Good day house, I'm trying to understand if I should use the Volkswagen golf mk1 (60hp) engine for my ultralight projects.. All advise will be greatly appreciated.. ♥️

  • 2
    $\begingroup$ You need to define what you mean by safe. As it is this is too broad and a matter of opinion. $\endgroup$
    – GdD
    Nov 15, 2022 at 14:16
  • 1
    $\begingroup$ Have you verified that the weight of your aircraft will still fall into the ultralight category with this engine? I don't know the weight of this particular engine but my guess is that it's on the heavy side. $\endgroup$
    – jwh20
    Nov 15, 2022 at 14:50
  • $\begingroup$ Are you trying to meet ultralight weight limits in a specific country, such as the US? $\endgroup$ Nov 15, 2022 at 15:26

1 Answer 1


I'd be very surprised if even a stripped-down Golf Mk. 1 engine (even starter and alternator removed, magneto installed) would allow your ultralight to meet weight limits with pilot and fuel aboard. The Golf Mk. 1 is a liquid cooled engine, and while I can't find a listing for the bare engine weight, it surely is much heavier than the air cooled two-stroke and four-stroke engines commonly installed on ultralight aircraft. The coolant and lubricating oil alone would weigh almost half what a small Rotax engine would, and never mind the cast metal block and head, pistons, rods, and crankshaft, camshaft and cam drive parts.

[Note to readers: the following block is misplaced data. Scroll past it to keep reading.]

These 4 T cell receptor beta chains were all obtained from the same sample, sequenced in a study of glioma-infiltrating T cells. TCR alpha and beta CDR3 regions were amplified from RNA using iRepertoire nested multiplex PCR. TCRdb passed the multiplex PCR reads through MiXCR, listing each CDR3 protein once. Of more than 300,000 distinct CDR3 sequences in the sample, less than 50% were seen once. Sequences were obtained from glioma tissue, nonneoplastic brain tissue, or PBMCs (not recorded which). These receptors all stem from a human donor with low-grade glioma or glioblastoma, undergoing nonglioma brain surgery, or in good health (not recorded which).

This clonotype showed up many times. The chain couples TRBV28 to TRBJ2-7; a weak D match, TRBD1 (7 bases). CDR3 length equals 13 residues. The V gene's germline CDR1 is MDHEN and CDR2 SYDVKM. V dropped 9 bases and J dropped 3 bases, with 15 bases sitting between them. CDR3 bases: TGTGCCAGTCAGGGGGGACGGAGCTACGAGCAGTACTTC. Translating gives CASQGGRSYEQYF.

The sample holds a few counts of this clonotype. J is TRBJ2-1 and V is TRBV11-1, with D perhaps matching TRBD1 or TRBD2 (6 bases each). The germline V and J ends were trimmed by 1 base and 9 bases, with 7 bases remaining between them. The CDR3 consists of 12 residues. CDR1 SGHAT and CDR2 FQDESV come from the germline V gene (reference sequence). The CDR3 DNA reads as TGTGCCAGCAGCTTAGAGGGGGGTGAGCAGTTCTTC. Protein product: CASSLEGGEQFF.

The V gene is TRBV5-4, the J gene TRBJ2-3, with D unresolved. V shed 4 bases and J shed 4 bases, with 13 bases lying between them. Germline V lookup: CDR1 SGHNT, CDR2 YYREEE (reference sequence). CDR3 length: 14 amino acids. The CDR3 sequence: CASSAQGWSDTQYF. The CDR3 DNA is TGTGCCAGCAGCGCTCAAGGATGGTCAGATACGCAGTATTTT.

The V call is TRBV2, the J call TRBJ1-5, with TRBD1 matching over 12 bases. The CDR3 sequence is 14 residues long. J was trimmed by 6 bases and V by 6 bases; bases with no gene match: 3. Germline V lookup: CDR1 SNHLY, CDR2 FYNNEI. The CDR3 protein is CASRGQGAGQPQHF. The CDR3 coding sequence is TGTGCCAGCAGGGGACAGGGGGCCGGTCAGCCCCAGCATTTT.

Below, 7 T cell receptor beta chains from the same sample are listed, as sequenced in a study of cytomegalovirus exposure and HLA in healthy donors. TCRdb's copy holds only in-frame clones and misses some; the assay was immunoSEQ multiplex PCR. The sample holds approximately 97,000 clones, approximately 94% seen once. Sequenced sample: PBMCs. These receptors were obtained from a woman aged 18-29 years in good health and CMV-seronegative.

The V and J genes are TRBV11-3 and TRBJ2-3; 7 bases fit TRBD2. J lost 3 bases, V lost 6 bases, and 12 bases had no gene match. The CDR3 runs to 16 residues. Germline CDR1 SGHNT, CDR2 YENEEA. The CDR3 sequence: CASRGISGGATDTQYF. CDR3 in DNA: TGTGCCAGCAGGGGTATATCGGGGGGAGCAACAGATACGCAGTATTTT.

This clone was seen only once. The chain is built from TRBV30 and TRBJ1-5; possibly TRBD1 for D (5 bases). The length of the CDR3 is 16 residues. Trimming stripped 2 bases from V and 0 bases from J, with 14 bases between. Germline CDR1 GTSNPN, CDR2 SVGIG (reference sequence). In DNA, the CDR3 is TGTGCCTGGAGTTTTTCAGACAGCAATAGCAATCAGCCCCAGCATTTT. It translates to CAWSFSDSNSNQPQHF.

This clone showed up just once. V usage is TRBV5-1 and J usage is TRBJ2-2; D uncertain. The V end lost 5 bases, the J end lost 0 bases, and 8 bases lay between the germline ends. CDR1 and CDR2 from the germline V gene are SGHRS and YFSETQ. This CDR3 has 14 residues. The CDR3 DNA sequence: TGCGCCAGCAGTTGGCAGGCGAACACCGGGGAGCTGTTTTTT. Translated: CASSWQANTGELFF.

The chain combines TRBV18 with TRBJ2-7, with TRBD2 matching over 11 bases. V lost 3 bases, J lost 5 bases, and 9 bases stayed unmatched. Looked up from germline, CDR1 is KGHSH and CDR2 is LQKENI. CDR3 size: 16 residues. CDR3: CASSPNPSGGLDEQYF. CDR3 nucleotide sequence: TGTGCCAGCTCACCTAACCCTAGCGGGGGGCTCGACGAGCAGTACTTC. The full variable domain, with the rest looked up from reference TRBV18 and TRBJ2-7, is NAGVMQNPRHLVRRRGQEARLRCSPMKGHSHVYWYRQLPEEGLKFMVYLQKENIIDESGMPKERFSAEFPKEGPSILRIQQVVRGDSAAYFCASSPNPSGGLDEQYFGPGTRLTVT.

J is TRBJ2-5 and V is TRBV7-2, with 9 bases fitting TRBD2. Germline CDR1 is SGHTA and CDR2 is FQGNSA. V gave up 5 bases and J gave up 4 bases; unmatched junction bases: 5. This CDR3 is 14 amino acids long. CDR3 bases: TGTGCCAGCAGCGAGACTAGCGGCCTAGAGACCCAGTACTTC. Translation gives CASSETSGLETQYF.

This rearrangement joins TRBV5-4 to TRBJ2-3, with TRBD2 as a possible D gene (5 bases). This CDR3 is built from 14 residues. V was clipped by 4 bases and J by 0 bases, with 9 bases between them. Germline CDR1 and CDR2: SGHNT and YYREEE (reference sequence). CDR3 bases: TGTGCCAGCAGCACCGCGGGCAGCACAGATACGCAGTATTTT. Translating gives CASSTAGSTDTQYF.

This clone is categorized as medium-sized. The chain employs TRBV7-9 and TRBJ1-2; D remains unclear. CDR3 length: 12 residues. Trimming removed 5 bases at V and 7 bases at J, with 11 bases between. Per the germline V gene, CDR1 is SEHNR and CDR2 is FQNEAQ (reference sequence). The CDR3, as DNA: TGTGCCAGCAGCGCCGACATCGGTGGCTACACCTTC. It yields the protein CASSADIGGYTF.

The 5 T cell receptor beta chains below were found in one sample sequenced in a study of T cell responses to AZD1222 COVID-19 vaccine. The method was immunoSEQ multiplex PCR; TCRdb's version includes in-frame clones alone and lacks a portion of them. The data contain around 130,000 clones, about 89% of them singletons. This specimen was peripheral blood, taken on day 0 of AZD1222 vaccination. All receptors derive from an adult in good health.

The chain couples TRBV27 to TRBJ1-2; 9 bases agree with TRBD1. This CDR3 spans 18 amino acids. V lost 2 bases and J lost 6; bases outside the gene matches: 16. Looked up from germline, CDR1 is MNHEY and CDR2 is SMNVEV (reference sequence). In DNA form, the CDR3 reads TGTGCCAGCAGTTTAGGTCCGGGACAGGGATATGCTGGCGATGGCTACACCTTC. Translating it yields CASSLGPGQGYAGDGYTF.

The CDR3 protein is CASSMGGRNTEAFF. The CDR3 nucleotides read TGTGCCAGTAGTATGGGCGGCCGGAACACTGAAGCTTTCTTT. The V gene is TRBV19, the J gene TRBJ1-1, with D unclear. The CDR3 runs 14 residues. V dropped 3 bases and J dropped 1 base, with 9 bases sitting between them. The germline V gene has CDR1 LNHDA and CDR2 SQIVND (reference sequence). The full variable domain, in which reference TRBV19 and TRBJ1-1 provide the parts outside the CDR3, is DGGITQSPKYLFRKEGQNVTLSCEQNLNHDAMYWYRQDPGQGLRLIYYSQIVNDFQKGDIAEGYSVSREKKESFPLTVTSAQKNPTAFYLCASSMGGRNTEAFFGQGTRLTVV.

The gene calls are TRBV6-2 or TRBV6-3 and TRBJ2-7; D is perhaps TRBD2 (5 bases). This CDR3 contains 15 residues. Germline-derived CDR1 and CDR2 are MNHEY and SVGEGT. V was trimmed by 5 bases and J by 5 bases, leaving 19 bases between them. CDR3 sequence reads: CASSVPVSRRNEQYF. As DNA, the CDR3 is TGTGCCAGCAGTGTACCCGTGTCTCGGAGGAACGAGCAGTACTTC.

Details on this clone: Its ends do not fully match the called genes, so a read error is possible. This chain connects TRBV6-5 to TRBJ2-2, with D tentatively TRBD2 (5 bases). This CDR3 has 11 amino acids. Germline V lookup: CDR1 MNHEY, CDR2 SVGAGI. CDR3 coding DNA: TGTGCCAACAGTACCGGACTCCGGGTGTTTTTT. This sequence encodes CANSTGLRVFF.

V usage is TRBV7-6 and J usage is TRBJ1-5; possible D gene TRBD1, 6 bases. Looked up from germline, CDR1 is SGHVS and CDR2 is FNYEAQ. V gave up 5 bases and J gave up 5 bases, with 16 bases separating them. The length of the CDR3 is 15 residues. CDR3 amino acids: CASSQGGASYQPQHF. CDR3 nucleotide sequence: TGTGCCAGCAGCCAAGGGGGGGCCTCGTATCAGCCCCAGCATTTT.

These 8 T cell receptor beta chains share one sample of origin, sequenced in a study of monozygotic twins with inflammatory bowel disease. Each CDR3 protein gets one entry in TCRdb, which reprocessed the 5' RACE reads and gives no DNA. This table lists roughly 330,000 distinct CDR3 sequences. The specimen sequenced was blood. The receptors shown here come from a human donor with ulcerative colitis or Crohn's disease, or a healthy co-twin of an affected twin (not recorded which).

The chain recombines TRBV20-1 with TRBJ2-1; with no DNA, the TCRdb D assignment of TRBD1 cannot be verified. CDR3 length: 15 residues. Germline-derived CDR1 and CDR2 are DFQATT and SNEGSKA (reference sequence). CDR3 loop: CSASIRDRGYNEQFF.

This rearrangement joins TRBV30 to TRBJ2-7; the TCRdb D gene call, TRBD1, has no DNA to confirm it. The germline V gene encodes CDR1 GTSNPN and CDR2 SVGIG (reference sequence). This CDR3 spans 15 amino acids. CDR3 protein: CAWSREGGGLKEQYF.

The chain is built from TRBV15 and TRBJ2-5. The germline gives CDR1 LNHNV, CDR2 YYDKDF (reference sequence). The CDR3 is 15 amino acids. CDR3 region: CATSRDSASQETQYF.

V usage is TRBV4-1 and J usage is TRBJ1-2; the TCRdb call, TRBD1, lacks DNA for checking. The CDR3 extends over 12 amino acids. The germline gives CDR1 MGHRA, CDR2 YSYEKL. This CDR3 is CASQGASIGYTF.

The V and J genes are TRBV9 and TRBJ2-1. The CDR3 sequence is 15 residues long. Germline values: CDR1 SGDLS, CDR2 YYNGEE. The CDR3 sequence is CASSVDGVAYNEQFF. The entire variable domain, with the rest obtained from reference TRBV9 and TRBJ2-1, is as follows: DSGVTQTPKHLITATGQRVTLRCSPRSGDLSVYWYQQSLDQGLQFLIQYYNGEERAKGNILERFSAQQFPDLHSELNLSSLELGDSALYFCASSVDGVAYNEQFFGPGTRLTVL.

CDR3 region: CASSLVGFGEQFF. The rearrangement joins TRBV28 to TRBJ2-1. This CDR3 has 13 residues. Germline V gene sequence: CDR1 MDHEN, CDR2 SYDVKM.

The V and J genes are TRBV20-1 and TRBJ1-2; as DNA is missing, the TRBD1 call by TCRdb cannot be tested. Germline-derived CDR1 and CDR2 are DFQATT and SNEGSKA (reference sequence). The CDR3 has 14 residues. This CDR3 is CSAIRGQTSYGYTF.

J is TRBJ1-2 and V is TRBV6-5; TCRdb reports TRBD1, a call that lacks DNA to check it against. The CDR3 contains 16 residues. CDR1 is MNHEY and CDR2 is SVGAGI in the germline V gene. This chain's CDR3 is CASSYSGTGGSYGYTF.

If you really want to use an automobile engine, you might investigate how much power you can get from the small air cooled engines in a Citroen 2CV, Honda 500 or 600 Coupe, or other mini-car from the 1960s or 1970s. The only liquid cooled automobile engines I can quickly think of that might come close to allowing you to make weight limits are the 1 liter 3 cylinder from the early Geo Metro (which was built by Suzuki for GM), or (but with many more weight-increasing bits) the 1 liter Eco-Boost engine from the Ford Fiesta of the past ten years or so.


Not the answer you're looking for? Browse other questions tagged .